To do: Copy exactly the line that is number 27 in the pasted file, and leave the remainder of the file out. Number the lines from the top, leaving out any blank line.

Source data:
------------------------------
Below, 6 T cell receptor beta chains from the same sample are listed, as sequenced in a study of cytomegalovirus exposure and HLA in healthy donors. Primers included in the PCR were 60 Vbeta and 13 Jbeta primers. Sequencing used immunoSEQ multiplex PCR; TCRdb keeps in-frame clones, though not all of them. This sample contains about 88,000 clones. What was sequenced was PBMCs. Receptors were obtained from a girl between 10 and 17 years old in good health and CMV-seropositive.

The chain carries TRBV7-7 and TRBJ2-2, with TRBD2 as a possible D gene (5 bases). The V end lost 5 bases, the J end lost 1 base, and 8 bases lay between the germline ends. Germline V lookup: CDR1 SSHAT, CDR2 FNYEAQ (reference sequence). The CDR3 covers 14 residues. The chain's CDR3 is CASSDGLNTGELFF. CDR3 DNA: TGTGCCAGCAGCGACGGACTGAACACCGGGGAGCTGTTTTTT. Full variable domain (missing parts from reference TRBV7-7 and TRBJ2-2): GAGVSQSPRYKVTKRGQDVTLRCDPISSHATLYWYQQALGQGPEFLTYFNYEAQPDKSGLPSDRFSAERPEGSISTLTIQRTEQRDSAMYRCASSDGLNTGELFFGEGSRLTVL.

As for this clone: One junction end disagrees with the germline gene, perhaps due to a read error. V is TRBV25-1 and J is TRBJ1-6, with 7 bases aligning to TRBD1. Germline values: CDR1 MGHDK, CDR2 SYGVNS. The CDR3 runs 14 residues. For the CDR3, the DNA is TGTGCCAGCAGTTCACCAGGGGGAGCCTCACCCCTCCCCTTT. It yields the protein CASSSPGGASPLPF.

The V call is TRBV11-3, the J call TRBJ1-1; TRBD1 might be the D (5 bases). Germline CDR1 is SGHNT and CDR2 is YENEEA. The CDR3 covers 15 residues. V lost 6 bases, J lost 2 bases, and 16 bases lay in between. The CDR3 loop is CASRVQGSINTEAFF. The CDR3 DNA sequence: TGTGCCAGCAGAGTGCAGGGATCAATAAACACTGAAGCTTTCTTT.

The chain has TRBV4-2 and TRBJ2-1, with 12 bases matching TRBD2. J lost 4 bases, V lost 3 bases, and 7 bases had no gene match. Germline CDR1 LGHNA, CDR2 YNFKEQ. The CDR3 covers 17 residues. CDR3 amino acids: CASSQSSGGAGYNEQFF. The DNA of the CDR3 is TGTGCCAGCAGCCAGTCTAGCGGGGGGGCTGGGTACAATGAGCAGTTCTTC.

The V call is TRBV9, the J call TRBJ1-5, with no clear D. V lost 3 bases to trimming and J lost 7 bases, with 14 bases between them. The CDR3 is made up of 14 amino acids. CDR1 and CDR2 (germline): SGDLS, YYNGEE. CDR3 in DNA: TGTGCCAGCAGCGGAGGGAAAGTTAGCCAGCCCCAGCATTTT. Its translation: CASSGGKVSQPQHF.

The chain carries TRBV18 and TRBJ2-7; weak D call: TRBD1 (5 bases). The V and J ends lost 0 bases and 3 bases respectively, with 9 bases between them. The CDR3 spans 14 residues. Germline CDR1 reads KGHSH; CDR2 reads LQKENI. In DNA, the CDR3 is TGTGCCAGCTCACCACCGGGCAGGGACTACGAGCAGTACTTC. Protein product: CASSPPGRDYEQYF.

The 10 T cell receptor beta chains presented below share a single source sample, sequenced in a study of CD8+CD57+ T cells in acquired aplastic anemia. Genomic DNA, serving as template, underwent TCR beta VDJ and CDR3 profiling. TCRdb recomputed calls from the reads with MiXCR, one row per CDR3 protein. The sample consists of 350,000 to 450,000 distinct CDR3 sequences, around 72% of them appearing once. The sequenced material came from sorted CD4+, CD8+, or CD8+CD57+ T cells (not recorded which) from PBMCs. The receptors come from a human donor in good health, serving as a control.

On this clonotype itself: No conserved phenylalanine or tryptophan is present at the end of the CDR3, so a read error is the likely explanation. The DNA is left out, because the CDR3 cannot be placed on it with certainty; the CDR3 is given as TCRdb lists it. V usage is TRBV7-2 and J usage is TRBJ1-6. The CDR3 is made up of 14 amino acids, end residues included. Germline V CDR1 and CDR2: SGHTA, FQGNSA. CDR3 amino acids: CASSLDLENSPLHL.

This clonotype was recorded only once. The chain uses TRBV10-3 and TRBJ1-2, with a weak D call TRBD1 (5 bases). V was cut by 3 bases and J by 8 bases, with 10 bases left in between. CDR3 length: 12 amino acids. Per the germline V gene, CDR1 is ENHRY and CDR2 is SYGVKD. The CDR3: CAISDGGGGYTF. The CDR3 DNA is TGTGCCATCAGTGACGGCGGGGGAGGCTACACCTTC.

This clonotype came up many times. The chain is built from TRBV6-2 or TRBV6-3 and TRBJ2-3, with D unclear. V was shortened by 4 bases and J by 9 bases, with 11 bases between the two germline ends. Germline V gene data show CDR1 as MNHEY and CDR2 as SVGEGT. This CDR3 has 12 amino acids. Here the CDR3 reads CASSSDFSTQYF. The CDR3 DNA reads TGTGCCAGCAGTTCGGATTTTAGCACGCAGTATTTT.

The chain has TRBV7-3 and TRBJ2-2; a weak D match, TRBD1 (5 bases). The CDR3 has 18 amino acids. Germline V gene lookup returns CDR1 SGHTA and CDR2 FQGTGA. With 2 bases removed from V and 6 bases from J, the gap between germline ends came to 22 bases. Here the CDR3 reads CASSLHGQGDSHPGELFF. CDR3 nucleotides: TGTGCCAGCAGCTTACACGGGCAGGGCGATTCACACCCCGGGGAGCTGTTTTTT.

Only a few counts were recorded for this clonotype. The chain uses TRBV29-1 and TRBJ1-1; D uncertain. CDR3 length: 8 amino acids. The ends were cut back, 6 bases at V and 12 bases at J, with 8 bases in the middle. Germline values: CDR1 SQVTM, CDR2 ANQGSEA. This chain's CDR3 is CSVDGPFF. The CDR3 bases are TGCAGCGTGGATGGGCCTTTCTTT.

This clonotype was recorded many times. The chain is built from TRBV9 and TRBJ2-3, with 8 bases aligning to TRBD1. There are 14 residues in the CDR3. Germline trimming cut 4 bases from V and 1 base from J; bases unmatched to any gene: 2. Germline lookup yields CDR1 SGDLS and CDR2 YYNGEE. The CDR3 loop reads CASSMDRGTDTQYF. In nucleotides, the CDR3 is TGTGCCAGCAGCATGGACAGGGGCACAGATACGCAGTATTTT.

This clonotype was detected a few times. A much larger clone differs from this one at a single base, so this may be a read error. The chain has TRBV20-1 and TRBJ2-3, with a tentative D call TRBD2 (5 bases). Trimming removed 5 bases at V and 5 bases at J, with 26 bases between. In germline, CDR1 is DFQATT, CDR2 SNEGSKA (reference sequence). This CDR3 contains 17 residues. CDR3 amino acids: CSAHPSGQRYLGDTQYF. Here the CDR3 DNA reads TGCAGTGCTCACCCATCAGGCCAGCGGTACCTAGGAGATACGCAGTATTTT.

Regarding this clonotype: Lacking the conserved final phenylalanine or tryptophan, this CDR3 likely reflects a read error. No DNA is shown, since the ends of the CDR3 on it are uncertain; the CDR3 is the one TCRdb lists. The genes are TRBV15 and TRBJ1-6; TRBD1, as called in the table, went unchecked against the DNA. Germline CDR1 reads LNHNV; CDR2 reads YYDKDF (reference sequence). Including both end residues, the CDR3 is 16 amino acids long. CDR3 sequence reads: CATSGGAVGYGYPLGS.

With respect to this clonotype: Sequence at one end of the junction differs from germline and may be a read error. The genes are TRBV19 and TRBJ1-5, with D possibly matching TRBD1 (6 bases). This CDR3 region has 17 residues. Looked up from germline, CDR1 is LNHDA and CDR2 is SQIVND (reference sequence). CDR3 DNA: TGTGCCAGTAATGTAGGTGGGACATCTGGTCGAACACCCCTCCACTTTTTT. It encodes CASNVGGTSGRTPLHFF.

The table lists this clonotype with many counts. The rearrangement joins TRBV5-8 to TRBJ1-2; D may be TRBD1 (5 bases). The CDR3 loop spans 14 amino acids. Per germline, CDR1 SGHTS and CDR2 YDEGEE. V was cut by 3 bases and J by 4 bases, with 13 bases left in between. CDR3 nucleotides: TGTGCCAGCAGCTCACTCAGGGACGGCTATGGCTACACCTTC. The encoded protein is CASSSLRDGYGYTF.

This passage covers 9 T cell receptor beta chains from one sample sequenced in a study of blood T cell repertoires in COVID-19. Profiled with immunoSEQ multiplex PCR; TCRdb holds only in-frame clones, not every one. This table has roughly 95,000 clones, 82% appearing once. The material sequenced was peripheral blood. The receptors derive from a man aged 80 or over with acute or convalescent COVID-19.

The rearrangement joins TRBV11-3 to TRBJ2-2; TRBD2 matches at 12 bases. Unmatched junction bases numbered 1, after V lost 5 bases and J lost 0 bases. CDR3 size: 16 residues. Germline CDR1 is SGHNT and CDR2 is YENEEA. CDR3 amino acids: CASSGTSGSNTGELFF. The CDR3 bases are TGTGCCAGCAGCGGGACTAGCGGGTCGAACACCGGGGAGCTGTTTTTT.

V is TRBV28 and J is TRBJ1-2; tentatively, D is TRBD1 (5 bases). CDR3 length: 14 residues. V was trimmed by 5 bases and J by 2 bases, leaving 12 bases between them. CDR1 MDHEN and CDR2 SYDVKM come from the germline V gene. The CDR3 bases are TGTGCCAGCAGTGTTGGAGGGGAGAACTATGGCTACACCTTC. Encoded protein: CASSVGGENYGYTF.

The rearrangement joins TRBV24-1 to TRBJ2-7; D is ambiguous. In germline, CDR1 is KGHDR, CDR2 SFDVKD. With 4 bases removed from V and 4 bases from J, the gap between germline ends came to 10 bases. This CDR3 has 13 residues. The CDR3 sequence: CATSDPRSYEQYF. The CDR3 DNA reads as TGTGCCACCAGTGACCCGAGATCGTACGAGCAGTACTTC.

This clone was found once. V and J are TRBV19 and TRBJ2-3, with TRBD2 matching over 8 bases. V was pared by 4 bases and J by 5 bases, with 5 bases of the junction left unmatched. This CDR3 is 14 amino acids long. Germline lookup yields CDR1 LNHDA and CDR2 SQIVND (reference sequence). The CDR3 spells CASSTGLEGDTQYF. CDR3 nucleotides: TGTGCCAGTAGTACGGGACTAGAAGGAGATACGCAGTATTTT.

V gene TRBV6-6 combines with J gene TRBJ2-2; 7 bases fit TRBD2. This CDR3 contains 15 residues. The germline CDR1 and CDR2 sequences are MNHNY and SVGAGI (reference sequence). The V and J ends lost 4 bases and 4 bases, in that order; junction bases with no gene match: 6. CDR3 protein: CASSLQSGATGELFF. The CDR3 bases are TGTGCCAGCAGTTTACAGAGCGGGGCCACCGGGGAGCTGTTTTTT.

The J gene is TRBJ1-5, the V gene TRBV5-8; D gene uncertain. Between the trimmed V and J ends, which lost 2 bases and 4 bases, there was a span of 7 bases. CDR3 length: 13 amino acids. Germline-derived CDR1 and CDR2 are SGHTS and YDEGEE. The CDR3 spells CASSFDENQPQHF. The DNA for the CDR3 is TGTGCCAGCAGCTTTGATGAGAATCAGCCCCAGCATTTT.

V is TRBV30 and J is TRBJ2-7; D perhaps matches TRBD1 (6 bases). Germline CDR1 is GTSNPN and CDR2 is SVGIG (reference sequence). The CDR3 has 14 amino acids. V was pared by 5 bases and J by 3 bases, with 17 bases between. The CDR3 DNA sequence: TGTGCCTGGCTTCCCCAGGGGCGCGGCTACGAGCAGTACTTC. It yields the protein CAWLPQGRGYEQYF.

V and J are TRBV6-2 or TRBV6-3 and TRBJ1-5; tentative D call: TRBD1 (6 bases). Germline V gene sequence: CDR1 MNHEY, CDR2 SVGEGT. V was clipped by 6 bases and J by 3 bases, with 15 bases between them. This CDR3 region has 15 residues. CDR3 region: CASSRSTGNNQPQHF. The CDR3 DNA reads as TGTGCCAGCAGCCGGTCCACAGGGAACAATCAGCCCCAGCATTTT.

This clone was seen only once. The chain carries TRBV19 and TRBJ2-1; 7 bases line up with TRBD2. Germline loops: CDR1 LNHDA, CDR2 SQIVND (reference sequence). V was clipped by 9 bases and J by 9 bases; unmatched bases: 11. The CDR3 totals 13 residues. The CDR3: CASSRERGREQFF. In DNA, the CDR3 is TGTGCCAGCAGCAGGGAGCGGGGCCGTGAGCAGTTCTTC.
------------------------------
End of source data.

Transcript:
V and J are TRBV6-2 or TRBV6-3 and TRBJ1-5; tentative D call: TRBD1 (6 bases). Germline V gene sequence: CDR1 MNHEY, CDR2 SVGEGT. V was clipped by 6 bases and J by 3 bases, with 15 bases between them. This CDR3 region has 15 residues. CDR3 region: CASSRSTGNNQPQHF. The CDR3 DNA reads as TGTGCCAGCAGCCGGTCCACAGGGAACAATCAGCCCCAGCATTTT.